Henry Hudson’s voyages to the ice were to the north, and three hundred years before Sir Ernest Shackleton’s expeditions to Antarctica. However, they share some similarities.
Hudson sailed under the direction of investment companies of the early-seventeenth century. These companies were motivated by a variety of factors and were supported by the patronage of the nobility and royalty. Prince Henry Stuart was a strong supporter of the enterprises.
The Prince’s interest in the icy north was not for the region’s own value or worth in knowledge of its features and peoples, but for the glory and wealth that came from its resources, colonial potential and access to the East via the prized yet unachieved North-West Passage. The motto ‘juvat ire per altum’ (he delights to go upon the deep) was given to the Company of Discoverers of the North-West Passage. Getting somewhere before the Spanish was also a motivator for the investors and ruling elites.
Shackleton had a variety of sources of income. His funding came from private loans, gifts & donations, parliamentary & royal backing, support from the Royal Geographical Society and the Royal Society (not as much as he would have like, of course) and through the sale of newspaper and image/ film rights.
The ship of Hudson’s fourth and final expedition was named Discovery. As it happened, the ship of Shackleton’s first of four journeys to Antarctica was also called Discovery.
Hudson’s 1610 expedition with the Discovery aimed to navigate the famed North-West Passage. Hudson had the ship pushed through the ice-choked waters of the Hudson Strait and spent time mapping and exploring Hudson Bay–which he initially thought had to be the Pacific Ocean. Journeying then into James Bay, winter approached. On 1 November, 1610, the ship was hauled close to the shore in a safe place to remain for the severe cold winter. By 10 November they were frozen in.
While Hudson’s Discovery was free to sail again once the ice retreated in James Bay in 1611, Shackleton’s third expedition with the Endurance had a different experience. The ship became trapped in the ice of the Weddell Sea whilst manoeuvring its way south through the leads in the pack ice. Despite efforts and hopes to keep her free and mobile, the ship became a winter station for the Antarctic winter, at the whim of the ice. On 27 October, 1915, Shackleton gave the order to abandon the ship. The Endurance was squeezed, crippled and crushed by the power of the ice and finally disappeared from view 21 November, 1915.
Hudson’s Discovery voyage is mostly remembered for its mutiny. In Richard Cavendish’s assessment, ‘though Hudson was a good navigator, he was a poor leader of men’. The problems that he and the crew faced–hunger, scurvy, the stranded winter–were not addressed in a reassuring manner and, if anything, Hudson augmented the dissatisfaction of the men. Following the thaw in James Bay, Hudson was determined to continue in his quest of exploration. The crew, however, had enough. An argument over food distribution was the last straw. Mutiny, it was decided, was the only option. Hudson, his young son and seven men were put in a shallop, a small boat for use in shallow water, cut adrift and were never seen again.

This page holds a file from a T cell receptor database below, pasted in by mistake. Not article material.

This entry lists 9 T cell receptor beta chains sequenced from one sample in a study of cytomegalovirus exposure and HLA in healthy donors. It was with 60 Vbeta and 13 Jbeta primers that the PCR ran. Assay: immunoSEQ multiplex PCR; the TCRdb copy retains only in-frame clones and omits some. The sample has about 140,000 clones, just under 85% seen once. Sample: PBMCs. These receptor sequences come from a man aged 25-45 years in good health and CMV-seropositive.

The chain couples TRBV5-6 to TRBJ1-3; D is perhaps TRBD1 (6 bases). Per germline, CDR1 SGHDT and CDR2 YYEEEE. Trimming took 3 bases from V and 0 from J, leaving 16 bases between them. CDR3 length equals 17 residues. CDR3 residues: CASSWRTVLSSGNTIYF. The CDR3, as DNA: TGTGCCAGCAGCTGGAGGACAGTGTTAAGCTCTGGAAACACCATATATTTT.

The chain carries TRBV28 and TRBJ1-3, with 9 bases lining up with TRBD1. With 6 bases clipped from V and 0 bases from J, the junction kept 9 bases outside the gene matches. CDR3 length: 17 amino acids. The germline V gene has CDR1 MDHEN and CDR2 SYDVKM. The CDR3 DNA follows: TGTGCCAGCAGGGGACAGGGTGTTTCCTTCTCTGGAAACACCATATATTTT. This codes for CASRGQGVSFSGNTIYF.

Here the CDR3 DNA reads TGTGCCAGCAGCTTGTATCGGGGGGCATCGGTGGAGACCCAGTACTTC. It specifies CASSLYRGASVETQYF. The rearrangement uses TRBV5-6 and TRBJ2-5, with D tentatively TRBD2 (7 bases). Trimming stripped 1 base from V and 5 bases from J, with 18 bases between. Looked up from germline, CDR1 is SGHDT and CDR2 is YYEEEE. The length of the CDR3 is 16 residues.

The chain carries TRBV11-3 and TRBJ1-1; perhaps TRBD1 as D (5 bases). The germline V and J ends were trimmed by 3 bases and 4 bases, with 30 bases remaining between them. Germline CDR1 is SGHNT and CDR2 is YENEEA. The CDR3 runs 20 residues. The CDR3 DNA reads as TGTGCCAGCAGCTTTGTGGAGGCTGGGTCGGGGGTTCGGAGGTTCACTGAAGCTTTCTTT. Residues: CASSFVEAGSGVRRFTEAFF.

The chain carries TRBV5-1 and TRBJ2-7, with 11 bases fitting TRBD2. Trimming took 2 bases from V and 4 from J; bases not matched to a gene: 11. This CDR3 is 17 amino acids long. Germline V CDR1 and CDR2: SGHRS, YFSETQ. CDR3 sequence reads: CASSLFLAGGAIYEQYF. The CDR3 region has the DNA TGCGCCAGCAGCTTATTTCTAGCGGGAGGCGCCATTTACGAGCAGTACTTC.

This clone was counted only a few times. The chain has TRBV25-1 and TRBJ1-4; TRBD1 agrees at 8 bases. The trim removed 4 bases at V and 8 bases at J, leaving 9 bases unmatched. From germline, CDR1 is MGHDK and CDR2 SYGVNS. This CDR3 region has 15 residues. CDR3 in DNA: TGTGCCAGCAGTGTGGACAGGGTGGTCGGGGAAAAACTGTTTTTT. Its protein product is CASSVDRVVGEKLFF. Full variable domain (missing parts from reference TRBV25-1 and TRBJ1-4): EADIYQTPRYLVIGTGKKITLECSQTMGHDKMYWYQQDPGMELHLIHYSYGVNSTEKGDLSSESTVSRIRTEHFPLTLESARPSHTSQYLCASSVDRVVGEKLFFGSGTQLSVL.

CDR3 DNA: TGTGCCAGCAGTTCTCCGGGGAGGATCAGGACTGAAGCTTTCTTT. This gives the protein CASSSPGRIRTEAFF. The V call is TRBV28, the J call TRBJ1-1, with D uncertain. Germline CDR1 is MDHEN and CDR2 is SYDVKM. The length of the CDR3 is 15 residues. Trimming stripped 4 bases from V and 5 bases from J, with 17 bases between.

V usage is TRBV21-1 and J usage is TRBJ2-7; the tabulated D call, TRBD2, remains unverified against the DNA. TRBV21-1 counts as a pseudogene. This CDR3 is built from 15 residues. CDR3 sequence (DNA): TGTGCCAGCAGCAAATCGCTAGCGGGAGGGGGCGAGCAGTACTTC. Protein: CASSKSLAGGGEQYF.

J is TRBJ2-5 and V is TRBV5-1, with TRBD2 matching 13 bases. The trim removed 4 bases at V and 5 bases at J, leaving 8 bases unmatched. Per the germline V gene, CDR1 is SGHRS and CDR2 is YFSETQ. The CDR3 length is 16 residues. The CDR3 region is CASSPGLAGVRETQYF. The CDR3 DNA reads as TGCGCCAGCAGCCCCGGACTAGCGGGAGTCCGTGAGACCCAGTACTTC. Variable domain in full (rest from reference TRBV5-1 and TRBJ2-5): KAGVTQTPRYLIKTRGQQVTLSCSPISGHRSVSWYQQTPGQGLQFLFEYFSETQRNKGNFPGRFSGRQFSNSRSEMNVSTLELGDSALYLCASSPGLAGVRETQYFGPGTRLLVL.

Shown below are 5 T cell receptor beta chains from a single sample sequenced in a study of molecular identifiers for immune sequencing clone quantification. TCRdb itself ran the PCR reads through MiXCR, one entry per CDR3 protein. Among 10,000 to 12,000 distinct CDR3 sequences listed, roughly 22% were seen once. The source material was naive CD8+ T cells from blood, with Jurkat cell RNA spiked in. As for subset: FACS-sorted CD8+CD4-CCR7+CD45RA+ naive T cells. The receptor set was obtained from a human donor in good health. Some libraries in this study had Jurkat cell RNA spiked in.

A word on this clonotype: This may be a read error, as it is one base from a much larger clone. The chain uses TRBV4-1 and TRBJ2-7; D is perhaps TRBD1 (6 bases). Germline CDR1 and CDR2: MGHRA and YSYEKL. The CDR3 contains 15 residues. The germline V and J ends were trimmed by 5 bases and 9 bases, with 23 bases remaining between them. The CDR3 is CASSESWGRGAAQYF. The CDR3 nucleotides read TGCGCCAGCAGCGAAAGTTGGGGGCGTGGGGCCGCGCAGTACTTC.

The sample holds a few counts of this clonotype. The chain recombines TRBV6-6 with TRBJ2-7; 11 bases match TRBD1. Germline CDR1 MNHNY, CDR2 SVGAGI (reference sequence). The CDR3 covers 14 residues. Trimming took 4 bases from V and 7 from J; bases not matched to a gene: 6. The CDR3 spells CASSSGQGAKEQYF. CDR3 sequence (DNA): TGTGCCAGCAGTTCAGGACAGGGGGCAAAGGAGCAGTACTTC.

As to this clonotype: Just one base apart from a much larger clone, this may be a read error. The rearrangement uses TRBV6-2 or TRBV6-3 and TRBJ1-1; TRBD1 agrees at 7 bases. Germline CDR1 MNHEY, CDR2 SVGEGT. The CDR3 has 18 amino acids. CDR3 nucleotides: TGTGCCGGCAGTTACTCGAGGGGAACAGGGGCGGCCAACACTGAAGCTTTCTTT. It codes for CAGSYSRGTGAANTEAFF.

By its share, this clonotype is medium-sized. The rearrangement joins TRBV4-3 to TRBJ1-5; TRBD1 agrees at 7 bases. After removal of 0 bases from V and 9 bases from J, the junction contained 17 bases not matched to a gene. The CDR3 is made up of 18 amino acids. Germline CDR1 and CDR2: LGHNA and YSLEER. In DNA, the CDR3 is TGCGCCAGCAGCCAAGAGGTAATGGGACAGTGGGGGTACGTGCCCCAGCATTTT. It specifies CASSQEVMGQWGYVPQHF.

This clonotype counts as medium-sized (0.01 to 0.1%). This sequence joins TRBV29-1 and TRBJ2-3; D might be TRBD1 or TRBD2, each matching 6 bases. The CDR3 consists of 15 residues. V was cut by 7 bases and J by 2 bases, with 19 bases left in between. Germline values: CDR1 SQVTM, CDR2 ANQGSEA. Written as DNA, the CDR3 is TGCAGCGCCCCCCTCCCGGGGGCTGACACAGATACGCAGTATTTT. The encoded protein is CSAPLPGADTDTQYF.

Shackleton was a different kind of leader. He was a chatter, a people person and he showed concern for the men under his command. There was always going to be grumbling on an expedition that got stuck in the Weddell Sea ice, but Shackleton and the more senior men of the team engaged with the others. A very disgruntled Henry McNish staged what amounted to a mutiny but this was addressed quickly and successfully by Shackleton and Frank Wild.
Shackleton felt a strong responsibility for the safety of his men. This was a major driving force behind the sailing in the James Caird from Elephant Island to South Georgia (with Frank Worsley, Tom Crean, Timothy McCarthy, Henry McNish and John Vincent) and the crossing of the island with Worsley and Crean. One can’t imagine the Endurance story with an abandonment of the Boss by the twenty-seven men that made up the Imperial Trans-continental Antarctic Expedition.
The route through the Hudson Straits into the Hudson Bay (both, and much more besides, now bearing his name) became a standard for explorers and colonists after Hudson’s voyages. His mappings opened up the areas otherwise inaccessible from the west. Far from being hanged for mutiny upon their return, Hudson’s crew were acquitted and often hired for other expeditions in search of the passage.
Shackleton’s legacy is one of hope and resilience against the toughest conditions the Southern Ocean and the Weddell Sea can muster. His charm, management of his men and sheer strength of character has been a guiding light for many fans. The sense of wonder, adventure and determination of the man also puts him in the line of ‘great men’ of his ilk. There are features, of course, in Antarctica that now bear his name, but don’t forget that there are also features named after Wild, McCarthy and McNish too, amongst others.
Smith, M. Shackleton: By Endurance We Conquer. Cork, 2014.
Fraser, S. The Prince Who Would Be King: The Life and Death of Henry Stuart. London, 2017.